JUDY8650
Aug 21st 2010, 11:07 PM
One must pay careful attention to what's going on in 1 King 22.

Ahab is the King of Israel. Obviously, he doesn't want to hear any bad news, or anything that would suggest he's a bad king, so he surrounds himself with prophets, who prophesy favorably for him. In reality, these "prophets" are liars, they are false prophets, who tell Ahab what he wants to hear. They're not really receiving any divine messages from God, they're just saying anything they can to make Ahab happy. Later, Ahab allies himself with Jehoshaphat, the King of Judah, and the two decide to fight against Syria in order to seize the city of Ramoth-Gilead. So Jehoshaphat tells Ahab, "Hey, see what God has to say about this." So Ahab consults his "prophets", who tell him, "Oh, yeah, you'll have no problem taking Ramoth-Gilead!"

Jehoshaphat, however, is suspicious that every single "prophet" is in agreement that Ahab will be victorious. Surely if Ahab was a good king, and hired out his "prophets" objectively, there would be at least some disagreement between false and true prophets. So Jehoshaphat asks Ahab, "Are there any other prophets around that we haven't consulted?" Ahab, reluctantly, agrees to seek the advice of the prophet Micaiah, but he tells Jehoshaphat, "This prophet only ever says bad things about me." That's our hint; would a prophet risk telling the King of Israel that he's a lousy king if he wasn't a true prophet from God?

So they get Micaiah, and Micaiah tells Ahab, "Oh, yeah, you'll win Ramoth-Gilead too." But Ahab thinks to himself, "Wait, this guy only ever says bad stuff about me, so why is he saying good things?" So Ahab tells Micaiah, "Speak truthfully now, don't sugarcoat God's word." So Micaiah answers, "Your forces are going to be scattered, like sheep without a shepherd."

Now Ahab's upset. "See Jehoshaphat? He only says bad things about me!"

Then Micaiah responds with the portion of the text you have in the first post above. But is Micaiah really saying that God literally sent "a lying spirit", or is there another possible meaning?

I would say that God didn't literally send "a lying spirit", as in, an angel whose mission is to lie. What God did is the same as what Paul said in his letter:
2 Thessalonians 2.11-12: Therefore God sends them a strong delusion, so that they may believe what is false, in order that all may be condemned who did not believe the truth but had pleasure in unrighteousness.Ahab was a wicked king. God's will was that Ahab should be removed from power over Israel. So in accordance with God's divine will, he enabled and allowed Ahab to surround himself with false prophets. God's punishment was that Ahab would be killed in battle. But in historical fulfillment, Ahab was the one who caused it to happen, because he was the one who voluntarily listened to the lying prophets that he surrounded himself with. God's decreed the punishment, and Ahab unknowingly carried it out himself.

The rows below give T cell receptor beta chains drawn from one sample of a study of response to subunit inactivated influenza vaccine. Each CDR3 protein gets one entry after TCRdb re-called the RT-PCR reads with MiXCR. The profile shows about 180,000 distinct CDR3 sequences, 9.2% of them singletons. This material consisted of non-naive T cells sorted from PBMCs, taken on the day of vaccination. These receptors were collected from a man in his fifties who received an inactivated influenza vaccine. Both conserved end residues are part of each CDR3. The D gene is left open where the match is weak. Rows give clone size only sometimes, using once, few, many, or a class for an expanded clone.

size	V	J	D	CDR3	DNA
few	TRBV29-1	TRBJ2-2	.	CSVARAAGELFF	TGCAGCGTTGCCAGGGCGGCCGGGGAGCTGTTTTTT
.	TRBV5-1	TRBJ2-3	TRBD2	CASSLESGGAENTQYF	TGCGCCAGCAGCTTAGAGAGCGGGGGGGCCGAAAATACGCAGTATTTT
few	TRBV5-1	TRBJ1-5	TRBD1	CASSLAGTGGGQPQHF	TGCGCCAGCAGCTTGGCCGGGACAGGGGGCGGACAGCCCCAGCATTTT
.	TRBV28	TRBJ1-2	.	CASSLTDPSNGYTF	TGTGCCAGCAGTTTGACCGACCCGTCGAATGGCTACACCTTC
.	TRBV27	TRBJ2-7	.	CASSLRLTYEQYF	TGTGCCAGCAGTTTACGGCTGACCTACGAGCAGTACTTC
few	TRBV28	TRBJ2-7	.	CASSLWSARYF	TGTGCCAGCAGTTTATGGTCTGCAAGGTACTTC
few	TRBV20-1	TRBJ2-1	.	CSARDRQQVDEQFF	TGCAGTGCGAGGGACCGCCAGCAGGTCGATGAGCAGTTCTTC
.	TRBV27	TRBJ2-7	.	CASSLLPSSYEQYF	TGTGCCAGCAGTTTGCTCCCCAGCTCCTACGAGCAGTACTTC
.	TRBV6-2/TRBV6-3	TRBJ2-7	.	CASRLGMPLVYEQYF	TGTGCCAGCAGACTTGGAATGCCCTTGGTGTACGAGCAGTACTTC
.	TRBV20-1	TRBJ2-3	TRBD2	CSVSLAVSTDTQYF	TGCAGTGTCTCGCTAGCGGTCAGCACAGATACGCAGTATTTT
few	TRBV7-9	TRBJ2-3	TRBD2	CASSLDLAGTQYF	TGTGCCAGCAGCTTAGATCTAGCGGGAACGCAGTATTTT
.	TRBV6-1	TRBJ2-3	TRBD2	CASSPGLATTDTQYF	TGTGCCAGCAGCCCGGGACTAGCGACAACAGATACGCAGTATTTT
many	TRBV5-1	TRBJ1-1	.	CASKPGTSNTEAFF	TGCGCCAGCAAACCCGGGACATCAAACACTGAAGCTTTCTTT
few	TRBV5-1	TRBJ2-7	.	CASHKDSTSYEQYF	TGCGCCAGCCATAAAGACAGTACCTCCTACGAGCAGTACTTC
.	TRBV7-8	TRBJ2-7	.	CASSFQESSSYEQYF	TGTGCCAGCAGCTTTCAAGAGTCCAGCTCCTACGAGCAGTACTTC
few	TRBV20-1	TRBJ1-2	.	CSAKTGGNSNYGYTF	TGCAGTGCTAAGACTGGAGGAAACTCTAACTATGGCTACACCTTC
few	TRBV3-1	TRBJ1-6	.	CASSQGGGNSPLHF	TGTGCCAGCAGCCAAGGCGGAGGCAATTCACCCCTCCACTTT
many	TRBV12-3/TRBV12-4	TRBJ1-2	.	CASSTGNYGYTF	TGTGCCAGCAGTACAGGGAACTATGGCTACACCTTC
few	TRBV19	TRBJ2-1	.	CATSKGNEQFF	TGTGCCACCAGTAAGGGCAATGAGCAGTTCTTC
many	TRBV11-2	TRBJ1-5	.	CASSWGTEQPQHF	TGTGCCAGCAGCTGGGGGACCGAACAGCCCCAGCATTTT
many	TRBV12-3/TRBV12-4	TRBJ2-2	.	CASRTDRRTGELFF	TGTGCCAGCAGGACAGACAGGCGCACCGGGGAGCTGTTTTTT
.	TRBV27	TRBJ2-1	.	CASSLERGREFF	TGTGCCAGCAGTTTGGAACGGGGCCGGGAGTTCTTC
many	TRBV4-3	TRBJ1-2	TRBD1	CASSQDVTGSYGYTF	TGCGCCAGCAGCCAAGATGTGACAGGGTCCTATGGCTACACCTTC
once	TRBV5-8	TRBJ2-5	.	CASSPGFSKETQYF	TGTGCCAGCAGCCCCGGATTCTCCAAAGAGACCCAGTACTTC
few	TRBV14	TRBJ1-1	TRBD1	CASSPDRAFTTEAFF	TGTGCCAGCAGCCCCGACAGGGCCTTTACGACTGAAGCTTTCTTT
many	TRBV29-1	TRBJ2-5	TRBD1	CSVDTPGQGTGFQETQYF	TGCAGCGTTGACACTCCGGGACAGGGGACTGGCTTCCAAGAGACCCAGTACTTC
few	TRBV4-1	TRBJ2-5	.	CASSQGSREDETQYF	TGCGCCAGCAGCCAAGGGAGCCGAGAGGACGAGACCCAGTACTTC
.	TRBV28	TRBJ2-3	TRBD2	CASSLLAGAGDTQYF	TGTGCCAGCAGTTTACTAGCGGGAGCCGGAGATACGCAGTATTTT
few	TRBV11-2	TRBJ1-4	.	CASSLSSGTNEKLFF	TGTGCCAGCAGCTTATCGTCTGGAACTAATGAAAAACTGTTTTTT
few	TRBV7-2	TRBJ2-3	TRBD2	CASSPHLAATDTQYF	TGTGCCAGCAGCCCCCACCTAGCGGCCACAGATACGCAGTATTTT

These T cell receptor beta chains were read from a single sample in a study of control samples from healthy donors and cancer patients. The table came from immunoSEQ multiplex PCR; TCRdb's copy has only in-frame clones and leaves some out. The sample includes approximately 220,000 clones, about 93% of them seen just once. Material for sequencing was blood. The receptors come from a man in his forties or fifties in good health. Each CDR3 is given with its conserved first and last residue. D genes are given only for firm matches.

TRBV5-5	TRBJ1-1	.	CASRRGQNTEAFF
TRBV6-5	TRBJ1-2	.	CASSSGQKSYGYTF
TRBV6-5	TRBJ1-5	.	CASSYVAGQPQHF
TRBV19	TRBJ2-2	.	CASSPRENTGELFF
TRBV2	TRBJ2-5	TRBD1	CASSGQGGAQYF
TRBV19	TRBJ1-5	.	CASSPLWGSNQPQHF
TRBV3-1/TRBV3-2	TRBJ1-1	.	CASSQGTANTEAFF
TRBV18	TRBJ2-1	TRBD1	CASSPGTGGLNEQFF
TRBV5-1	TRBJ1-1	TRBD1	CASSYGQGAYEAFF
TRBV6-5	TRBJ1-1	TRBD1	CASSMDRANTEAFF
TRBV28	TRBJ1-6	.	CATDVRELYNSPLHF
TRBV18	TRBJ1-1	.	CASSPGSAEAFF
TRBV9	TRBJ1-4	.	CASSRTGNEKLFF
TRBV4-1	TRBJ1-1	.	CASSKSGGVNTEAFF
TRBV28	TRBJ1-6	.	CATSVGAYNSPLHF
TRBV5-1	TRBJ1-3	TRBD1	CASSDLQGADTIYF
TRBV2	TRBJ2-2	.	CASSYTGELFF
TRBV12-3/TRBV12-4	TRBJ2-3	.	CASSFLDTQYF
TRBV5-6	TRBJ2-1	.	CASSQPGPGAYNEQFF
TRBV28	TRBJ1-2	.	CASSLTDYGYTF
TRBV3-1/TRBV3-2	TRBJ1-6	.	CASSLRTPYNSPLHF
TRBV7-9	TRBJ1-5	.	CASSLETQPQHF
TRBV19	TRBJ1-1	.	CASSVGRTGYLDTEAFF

But there's one thing most Christians fail to notice. Micaiah reveals to Ahab that God wanted Ahab to believe the lie, because that would mean Ahab would end up going to Ramoth-Gilead and receiving his divine punishment. But when Micaiah is told to prophesy something good for Ahab, Micaiah says, "I will say what God tells me to say"... and then he lies to Ahab. Micaiah was intentionally agreeing with all of the other prophets because that's what God told him to do.

What Micaiah describes is simply a prophetic vision he has that represents what actually happened through a simpler series of images. Instead of describing the whole backstory to Ahab's wickedness, and Micaiah simply says, "God decreed that you should be punished, and sent a lying spirit to cause that punishment to come to fruition." Micaiah's vision in 1 Kings 22.19-23 is no more literal than Zechariah's vision in Zechariah 5.5-11. Prophetic visions represent historical events through symbolic representations. Sometimes these symbolic representations are simpler than the historical events themselves (e.g. 1 Kings 22.19-23; Zechariah 5.5-11; Malachi 4.2-3), and sometimes they are incredibly complex (e.g. Ezekiel 16; Daniel 7; Revelation 4-22).

That makes sense. Thank you.

JohnDB
Aug 22nd 2010, 08:44 PM
The part of this story about where Micaiah tells Ahab to "go and be victorious" isn't exactly a lie...it was extreme sarcasm. These two men had an obvious history.

Prophets are normal men with one incredible gift and honor...of speaking the Word of the Lord...which was usually the result of the sin of mankind. Famine, wars and etc...Prophets usually didn't tell people what they wanted to hear but what they needed to hear.

Micaiah told Ahab about his preference for these prophets of his....and the result of listening to them. God doesn't lie...God warned Ahab...Ahab refused to listen. Jehosophat didn't listen either and paid a high price.